Breaking the Silence Is Wrong — But Columbia Hillel Was Right To Play Host Anyway
After word got out this past week that J Street U would be hosting the Israeli NGO Breaking the Silence at the Columbia/Barnard Hillel, the eyes of the Jewish world were drawn to our campus. Debates erupted. Many pro-Israel activists called on us to cancel the event. Hillel was accused of abandoning its pro-Israel principles. Despite all this, Breaking the Silence’s Avner Gvaryahu spoke. The audience listened respectfully, and asked him tough and pointed questions. And then everyone went on his or her way.
What did our campus achieve with this event? We demonstrated that we are capable of listening to each other, disagreeing and moving on.
To be clear: We, members of the executive board of Aryeh, the Columbia Students Association for Israel, would never have chosen to host Breaking the Silence. The organization is shrouded in controversy, and while its purported aim — to hold the IDF accountable to its own standards of conducting warfare — is admirable, it has been corrupted by its narrow policy goal of, in its words, ending the occupation. The NGO faces a government investigation that it is divulging sensitive intelligence in its reports and public testimony — a serious charge. Plus, the group’s funding comes mostly from foreign and questionable audiences, suggesting that it is being used to manipulate world opinion against Israel, where support for the military is sky-high.
There is no doubt that Israel’s military operates in a moral way, even in a challenging context. One of us, Jonathan, served as a paratrooper in the IDF. It was his unit that blew up a mosque in Gaza — a moment that graces the front cover of the latest Breaking the Silence report, “This is How We Fought in Gaza.” And as he mentioned while asking a question during the event, his unit did so because there were tunnels running underneath the mosque, and Hamas terrorists had emerged from it, killing two teenage Israeli combat engineers. Of course, none of this is mentioned on the cover, lending the impression that Breaking the Silence seems to regard context and nuance as simply beside the point. Instead, their cover implies that Israel arbitrarily blew up a mosque. These are the sorts of dangerous fictions that Breaking the Silence promulgates.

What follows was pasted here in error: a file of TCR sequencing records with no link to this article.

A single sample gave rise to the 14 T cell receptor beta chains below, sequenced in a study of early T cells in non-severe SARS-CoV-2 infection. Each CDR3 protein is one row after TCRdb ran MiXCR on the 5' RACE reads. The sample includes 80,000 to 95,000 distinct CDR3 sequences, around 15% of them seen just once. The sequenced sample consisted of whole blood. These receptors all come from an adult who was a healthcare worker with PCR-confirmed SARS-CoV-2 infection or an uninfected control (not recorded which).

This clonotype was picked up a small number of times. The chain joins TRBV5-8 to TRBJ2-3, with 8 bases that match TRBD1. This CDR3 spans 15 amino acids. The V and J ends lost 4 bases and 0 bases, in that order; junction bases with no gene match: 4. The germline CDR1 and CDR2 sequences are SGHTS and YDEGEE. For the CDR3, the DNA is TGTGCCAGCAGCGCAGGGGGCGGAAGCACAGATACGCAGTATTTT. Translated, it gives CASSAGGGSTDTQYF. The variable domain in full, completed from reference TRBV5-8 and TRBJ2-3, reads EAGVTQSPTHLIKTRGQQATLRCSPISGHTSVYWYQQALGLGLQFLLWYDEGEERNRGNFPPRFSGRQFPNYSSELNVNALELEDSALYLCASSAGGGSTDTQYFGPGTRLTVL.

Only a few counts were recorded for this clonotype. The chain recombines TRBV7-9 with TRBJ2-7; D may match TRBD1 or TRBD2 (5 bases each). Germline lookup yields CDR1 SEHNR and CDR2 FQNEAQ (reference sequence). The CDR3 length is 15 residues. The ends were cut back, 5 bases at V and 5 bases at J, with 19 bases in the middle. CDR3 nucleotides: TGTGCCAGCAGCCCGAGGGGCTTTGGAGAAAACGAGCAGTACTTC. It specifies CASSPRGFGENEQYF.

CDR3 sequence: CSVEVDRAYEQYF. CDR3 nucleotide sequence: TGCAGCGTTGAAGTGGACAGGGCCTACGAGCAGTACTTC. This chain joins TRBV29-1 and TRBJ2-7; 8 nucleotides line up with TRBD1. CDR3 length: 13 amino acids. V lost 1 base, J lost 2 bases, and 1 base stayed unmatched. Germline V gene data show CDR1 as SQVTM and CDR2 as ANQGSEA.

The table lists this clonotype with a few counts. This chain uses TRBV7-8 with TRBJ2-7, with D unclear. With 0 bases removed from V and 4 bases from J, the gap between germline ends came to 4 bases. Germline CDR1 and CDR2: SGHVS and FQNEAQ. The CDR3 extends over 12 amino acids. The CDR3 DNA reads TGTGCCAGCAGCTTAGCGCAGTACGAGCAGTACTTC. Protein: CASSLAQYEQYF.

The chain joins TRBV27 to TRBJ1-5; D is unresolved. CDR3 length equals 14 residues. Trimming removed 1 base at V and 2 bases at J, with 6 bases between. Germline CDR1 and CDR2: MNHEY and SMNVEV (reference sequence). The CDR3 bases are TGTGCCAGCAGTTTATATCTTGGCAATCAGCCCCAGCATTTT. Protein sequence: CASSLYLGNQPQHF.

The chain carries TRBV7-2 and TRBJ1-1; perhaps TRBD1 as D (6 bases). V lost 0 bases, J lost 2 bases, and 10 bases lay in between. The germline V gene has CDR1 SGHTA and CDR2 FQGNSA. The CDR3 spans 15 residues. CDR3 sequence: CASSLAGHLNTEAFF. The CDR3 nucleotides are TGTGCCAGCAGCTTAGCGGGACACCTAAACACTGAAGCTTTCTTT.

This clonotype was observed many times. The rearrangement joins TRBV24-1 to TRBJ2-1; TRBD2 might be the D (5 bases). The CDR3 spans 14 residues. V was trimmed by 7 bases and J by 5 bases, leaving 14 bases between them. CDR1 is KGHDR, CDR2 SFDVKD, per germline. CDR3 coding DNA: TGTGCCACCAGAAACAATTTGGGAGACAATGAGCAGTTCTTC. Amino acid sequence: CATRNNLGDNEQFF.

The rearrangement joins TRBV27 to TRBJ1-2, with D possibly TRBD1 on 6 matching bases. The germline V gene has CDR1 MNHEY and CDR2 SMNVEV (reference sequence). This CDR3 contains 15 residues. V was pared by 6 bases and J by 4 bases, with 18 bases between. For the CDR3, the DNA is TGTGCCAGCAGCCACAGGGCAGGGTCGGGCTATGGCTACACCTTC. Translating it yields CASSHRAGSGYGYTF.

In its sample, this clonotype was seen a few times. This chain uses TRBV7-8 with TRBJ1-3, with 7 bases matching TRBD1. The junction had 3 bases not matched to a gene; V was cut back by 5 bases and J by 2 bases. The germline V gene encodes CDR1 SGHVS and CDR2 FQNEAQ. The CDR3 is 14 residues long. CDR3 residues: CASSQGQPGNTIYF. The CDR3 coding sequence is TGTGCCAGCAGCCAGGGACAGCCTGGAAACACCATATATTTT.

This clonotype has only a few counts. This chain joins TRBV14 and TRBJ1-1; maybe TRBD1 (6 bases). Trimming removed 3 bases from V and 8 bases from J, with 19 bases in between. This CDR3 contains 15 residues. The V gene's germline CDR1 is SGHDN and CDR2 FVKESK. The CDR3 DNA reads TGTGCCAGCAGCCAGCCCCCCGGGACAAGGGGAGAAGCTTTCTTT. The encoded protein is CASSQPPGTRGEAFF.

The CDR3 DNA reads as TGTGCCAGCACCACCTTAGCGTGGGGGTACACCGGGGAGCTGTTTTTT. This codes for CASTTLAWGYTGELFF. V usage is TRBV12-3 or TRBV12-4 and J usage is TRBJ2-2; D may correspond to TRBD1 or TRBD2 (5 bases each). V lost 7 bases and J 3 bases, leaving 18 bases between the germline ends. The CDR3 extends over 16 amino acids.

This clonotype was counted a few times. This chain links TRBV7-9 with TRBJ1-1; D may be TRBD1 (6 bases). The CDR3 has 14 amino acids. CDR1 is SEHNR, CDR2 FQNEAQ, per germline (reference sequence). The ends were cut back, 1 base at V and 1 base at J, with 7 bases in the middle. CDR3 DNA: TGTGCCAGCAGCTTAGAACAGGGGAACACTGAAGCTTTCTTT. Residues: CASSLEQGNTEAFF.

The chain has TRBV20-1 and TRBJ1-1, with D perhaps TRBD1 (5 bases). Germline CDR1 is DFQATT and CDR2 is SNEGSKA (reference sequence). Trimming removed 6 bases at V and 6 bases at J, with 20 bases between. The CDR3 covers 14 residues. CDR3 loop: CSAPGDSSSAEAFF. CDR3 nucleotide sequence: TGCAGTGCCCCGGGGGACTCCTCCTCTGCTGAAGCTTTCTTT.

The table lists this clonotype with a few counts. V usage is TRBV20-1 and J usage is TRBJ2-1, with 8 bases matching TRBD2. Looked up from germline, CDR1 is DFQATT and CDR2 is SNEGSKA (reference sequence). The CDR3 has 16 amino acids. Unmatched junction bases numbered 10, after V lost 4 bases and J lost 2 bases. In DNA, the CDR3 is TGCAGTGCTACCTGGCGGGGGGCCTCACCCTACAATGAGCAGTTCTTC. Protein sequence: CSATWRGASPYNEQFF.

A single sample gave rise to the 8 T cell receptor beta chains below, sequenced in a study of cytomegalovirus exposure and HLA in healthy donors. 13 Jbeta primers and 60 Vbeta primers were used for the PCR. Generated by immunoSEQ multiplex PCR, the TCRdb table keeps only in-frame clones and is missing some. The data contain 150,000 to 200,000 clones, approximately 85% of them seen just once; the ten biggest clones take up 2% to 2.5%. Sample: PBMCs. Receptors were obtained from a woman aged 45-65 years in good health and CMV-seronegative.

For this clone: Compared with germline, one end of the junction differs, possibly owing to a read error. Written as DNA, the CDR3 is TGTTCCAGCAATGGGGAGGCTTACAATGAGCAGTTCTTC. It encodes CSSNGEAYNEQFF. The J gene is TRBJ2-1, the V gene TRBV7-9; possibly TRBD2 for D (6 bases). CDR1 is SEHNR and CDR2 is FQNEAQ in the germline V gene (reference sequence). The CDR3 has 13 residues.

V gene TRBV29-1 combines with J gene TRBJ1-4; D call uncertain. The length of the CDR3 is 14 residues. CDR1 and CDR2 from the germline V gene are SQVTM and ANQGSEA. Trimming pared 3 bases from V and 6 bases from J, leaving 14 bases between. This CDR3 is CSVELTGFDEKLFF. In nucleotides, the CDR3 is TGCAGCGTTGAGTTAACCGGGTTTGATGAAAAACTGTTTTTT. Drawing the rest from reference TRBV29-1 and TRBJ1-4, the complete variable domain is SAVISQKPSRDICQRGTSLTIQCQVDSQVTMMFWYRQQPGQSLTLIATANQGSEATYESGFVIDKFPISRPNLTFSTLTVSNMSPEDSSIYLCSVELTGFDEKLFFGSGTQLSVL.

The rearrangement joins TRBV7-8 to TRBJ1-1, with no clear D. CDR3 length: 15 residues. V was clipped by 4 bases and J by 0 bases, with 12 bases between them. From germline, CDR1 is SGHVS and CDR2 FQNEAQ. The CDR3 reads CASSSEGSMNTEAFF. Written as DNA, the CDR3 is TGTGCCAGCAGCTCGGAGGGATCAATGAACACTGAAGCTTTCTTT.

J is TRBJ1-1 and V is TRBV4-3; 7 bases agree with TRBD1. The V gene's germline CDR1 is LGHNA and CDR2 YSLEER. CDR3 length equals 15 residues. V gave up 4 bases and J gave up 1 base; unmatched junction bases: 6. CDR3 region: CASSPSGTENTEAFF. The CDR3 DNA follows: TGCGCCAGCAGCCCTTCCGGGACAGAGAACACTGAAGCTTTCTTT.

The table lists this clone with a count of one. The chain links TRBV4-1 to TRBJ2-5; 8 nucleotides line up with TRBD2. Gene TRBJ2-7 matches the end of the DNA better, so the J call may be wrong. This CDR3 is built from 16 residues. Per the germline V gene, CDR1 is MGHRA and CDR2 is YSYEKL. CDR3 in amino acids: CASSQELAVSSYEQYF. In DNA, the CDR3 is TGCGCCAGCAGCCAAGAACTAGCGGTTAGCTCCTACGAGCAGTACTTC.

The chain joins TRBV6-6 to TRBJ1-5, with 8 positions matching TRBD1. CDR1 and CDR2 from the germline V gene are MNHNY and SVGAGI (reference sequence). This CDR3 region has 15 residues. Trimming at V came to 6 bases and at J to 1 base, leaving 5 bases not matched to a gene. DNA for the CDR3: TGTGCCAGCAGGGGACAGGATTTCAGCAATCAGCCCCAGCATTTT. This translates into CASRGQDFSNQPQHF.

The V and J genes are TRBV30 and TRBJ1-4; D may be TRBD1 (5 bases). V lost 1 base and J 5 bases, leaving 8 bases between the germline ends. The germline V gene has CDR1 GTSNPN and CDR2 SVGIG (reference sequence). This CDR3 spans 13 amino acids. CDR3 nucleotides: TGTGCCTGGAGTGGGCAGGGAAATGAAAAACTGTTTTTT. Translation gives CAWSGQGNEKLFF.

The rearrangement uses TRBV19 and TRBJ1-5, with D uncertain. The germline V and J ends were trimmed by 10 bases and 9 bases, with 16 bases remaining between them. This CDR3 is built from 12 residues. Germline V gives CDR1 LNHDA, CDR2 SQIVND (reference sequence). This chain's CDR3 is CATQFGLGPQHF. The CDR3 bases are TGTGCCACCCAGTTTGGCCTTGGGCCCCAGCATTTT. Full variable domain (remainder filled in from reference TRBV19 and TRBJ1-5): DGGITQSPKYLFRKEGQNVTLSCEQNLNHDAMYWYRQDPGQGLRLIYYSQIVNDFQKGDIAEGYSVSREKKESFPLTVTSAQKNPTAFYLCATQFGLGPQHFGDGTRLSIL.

But at the Columbia Hillel event, Jonathan had a chance to confront this false charge. And the audience, having heard Jonathan’s question, had the chance to see Gvaryahu stumble and altogether fail to answer the question put to him. When presented with the full evidence, Gvaryahu could not defend or explain his organization’s unfair and inaccurate picture of Israeli military policy. If Hillel had decided to ban Breaking the Silence from their building, the event would have taken place elsewhere, and there is no guarantee we would have been able to attend, no less challenge Gvarahu. After all, it is not as if, by refusing to engage with the ideas that trouble us, we can dismiss them from the marketplace of ideas.
We wish all participants in the campus debates over Israel — in fact, all campus debates — recognized the value of open, civil debate and free speech. We may disagree with the way they portray the service of their brothers in arms, but all IDF veterans might actually teach us something about what army service is like, even if it comes wrapped in a package of worrisome characterizations that are, in our view, fundamentally flawed.
Instead of silencing such voices — especially when they affirm that Israel has a right to exist as a secure Jewish state — we have an obligation to hear them, and to counter their inaccuracies. We have a responsibility to offer diverse and accurate perspectives. That is what we are doing at Columbia/Barnard Hillel every day, including this week, when Jerusalem Mayor Nir Barkat will speak on campus. And we expect our campus community to listen to all sides — not to interrupt, not to shout down, not to threaten, not to intimidate.
We are often frustrated that our counterparts refuse to engage in any sort of dialogue with the pro-Israel community. The idea of retreating behind a semi-permeable membrane through which only pre-approved ideas can pass is antithetical to everything for which the university stands. The pro-Israel movement must not mimic this anti-intellectual tactic. If Breaking the Silence is wrong, as we firmly maintain, then to prevent them from speaking is to prevent our students from hearing and recognizing their faulty arguments. Let’s have some faith in the Columbia students to pick out the good from the bad, to adjudicate the right from the wrong.
We proved that it’s possible to listen to Breaking the Silence while confronting them civilly at the same time. We need not silence critics of Israel. If we exclude all voices with which we disagree, we’d quickly find ourselves shouting endlessly into our own echo chamber.
Daniella Greenbaum is a junior at Barnard. She is the president of Aryeh: Columbia Students Association for Israel. Jonathan Deluty is a sophomore at Columbia. He is Aryeh’s political director.